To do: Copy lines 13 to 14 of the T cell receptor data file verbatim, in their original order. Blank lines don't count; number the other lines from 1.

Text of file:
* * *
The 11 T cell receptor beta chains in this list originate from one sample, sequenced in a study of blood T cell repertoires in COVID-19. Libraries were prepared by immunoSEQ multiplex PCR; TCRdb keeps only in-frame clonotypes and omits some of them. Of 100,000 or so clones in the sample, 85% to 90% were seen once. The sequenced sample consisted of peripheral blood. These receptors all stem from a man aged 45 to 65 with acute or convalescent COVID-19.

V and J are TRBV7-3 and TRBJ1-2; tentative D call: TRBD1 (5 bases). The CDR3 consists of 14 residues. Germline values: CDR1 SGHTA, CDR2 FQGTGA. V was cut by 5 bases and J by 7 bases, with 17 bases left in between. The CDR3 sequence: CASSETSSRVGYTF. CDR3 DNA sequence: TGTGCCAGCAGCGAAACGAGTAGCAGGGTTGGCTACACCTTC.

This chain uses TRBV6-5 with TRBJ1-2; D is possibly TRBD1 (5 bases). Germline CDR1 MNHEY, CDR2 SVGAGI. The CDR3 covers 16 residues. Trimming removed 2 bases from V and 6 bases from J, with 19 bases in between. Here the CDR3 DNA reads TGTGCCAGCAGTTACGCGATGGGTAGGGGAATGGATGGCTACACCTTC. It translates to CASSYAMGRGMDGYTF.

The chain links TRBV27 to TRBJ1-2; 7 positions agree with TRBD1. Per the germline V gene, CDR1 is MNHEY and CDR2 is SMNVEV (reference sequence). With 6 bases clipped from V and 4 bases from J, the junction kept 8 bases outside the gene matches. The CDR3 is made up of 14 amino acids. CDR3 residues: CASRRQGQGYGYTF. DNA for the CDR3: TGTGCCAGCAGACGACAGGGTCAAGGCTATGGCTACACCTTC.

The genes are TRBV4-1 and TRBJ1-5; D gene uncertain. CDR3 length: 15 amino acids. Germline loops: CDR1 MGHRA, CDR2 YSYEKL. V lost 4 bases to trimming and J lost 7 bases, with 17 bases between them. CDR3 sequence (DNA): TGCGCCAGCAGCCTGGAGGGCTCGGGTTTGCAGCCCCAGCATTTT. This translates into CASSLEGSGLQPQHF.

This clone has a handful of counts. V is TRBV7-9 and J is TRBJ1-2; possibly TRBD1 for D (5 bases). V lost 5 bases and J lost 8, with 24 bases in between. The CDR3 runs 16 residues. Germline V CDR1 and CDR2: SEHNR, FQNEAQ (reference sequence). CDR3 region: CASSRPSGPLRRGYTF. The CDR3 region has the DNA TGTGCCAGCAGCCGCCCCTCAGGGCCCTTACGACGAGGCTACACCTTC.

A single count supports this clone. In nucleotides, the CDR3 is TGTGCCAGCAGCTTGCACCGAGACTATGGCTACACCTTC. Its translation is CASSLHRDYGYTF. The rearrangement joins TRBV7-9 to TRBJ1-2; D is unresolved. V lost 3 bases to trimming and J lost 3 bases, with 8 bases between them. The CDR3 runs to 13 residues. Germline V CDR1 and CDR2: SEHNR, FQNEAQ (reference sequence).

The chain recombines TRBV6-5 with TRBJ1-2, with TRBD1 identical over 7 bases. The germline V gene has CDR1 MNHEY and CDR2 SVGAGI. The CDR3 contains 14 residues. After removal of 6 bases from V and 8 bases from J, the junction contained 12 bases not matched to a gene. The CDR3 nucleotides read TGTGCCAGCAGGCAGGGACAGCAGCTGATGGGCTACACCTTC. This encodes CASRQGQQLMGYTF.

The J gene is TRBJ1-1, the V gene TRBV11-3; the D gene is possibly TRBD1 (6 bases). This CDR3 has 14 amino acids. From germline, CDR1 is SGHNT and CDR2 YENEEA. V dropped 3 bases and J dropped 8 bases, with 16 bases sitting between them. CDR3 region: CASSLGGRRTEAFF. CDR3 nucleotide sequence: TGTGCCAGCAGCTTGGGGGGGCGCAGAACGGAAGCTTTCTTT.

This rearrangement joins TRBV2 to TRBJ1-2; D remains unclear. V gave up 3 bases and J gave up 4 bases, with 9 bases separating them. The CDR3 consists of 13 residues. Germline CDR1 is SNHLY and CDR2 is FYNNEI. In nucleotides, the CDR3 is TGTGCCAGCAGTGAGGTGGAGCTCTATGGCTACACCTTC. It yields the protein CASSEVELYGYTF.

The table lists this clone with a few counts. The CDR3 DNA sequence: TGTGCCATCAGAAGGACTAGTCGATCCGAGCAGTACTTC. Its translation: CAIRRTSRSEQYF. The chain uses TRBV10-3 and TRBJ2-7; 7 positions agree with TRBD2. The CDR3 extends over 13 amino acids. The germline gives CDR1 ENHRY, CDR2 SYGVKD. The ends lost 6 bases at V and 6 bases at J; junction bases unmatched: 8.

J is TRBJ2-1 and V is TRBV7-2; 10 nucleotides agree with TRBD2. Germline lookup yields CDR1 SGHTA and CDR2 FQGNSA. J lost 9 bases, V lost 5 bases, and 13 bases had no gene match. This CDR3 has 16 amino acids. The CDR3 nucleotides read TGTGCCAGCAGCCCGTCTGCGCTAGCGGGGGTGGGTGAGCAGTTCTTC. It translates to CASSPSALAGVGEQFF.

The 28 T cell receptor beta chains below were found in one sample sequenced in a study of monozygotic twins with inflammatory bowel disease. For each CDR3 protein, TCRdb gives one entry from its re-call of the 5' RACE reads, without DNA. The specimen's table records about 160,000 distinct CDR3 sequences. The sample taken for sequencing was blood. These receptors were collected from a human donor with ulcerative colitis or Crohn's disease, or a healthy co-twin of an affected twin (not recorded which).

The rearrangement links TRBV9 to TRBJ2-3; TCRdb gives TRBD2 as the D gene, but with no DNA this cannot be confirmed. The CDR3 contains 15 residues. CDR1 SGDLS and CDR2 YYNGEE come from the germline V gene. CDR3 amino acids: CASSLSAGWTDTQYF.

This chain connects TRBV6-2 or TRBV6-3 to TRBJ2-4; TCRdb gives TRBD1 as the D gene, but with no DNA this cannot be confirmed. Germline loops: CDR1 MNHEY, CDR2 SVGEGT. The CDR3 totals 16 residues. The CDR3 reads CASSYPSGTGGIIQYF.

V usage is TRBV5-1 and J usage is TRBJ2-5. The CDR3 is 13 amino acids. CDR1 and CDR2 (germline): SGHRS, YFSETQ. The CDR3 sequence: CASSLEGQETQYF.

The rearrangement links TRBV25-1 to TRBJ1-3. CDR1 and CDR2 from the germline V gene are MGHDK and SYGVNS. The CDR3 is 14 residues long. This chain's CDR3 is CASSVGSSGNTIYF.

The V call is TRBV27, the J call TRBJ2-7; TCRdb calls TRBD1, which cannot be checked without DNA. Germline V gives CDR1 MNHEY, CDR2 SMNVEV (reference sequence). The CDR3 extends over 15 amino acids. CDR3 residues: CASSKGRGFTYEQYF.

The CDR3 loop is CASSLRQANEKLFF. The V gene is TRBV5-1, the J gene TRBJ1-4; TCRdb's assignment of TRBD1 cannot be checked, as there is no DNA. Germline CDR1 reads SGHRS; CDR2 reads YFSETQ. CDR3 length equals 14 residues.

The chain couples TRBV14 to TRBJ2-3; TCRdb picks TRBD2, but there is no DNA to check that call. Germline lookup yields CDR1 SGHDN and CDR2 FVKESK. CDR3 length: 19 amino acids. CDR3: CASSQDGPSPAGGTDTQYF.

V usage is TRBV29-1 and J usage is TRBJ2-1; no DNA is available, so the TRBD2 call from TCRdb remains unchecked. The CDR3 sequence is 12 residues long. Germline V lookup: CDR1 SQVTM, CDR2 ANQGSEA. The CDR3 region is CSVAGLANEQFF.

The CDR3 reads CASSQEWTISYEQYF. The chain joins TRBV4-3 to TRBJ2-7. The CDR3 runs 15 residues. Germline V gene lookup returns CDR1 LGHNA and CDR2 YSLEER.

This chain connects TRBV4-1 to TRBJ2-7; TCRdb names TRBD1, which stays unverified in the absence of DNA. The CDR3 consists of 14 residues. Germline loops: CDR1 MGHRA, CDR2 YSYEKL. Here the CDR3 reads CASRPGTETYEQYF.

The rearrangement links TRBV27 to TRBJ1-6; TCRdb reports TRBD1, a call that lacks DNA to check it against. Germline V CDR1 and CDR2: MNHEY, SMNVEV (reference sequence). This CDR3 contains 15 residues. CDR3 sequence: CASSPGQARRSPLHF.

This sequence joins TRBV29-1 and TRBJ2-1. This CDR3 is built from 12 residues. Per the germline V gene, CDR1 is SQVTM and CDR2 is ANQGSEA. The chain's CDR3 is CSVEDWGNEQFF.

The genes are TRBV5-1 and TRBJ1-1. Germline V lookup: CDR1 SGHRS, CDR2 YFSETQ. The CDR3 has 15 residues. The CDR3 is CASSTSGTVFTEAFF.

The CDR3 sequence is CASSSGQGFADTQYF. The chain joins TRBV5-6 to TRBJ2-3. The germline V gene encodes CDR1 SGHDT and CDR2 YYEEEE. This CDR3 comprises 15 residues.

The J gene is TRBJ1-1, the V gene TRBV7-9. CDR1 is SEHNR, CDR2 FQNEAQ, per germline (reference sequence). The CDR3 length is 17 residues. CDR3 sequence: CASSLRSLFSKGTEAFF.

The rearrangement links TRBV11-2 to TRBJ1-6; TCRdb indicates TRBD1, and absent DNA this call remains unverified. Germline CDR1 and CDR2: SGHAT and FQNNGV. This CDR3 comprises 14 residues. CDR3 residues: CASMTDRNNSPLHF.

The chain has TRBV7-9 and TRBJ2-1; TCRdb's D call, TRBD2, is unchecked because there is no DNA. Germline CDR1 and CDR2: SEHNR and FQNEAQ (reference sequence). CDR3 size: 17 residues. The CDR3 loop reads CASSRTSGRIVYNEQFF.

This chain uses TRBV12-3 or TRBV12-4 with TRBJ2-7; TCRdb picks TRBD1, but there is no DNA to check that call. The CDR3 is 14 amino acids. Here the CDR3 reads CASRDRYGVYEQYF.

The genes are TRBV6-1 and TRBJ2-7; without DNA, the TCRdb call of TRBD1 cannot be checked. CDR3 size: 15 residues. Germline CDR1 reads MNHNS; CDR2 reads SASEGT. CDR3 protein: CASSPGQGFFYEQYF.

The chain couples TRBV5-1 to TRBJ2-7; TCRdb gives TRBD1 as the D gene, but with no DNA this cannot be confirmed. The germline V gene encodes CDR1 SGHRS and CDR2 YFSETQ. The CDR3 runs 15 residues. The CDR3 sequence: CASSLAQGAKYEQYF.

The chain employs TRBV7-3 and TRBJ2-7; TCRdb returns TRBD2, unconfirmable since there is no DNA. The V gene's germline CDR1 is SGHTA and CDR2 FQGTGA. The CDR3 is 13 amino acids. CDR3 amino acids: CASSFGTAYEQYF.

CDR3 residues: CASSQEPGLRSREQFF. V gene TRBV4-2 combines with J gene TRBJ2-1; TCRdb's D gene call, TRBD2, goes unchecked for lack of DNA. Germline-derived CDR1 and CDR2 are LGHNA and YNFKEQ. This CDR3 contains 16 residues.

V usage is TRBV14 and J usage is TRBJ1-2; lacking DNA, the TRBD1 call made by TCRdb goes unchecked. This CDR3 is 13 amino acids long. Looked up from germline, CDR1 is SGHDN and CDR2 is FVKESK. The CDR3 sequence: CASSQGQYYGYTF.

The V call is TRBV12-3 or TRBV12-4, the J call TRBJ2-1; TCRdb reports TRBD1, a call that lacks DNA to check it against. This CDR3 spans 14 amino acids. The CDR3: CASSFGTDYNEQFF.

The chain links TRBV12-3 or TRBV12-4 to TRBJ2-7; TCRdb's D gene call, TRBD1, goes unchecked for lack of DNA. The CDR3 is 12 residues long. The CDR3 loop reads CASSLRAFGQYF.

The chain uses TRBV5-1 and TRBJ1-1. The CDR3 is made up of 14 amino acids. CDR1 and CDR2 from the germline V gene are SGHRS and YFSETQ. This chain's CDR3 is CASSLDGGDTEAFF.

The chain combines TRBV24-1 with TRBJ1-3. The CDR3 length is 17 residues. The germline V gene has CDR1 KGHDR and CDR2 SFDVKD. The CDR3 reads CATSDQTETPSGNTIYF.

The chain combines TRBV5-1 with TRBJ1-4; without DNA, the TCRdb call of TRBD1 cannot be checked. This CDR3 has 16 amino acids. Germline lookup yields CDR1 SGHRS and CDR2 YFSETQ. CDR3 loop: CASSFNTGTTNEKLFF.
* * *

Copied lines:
The 28 T cell receptor beta chains below were found in one sample sequenced in a study of monozygotic twins with inflammatory bowel disease. For each CDR3 protein, TCRdb gives one entry from its re-call of the 5' RACE reads, without DNA. The specimen's table records about 160,000 distinct CDR3 sequences. The sample taken for sequencing was blood. These receptors were collected from a human donor with ulcerative colitis or Crohn's disease, or a healthy co-twin of an affected twin (not recorded which).

The rearrangement links TRBV9 to TRBJ2-3; TCRdb gives TRBD2 as the D gene, but with no DNA this cannot be confirmed. The CDR3 contains 15 residues. CDR1 SGDLS and CDR2 YYNGEE come from the germline V gene. CDR3 amino acids: CASSLSAGWTDTQYF.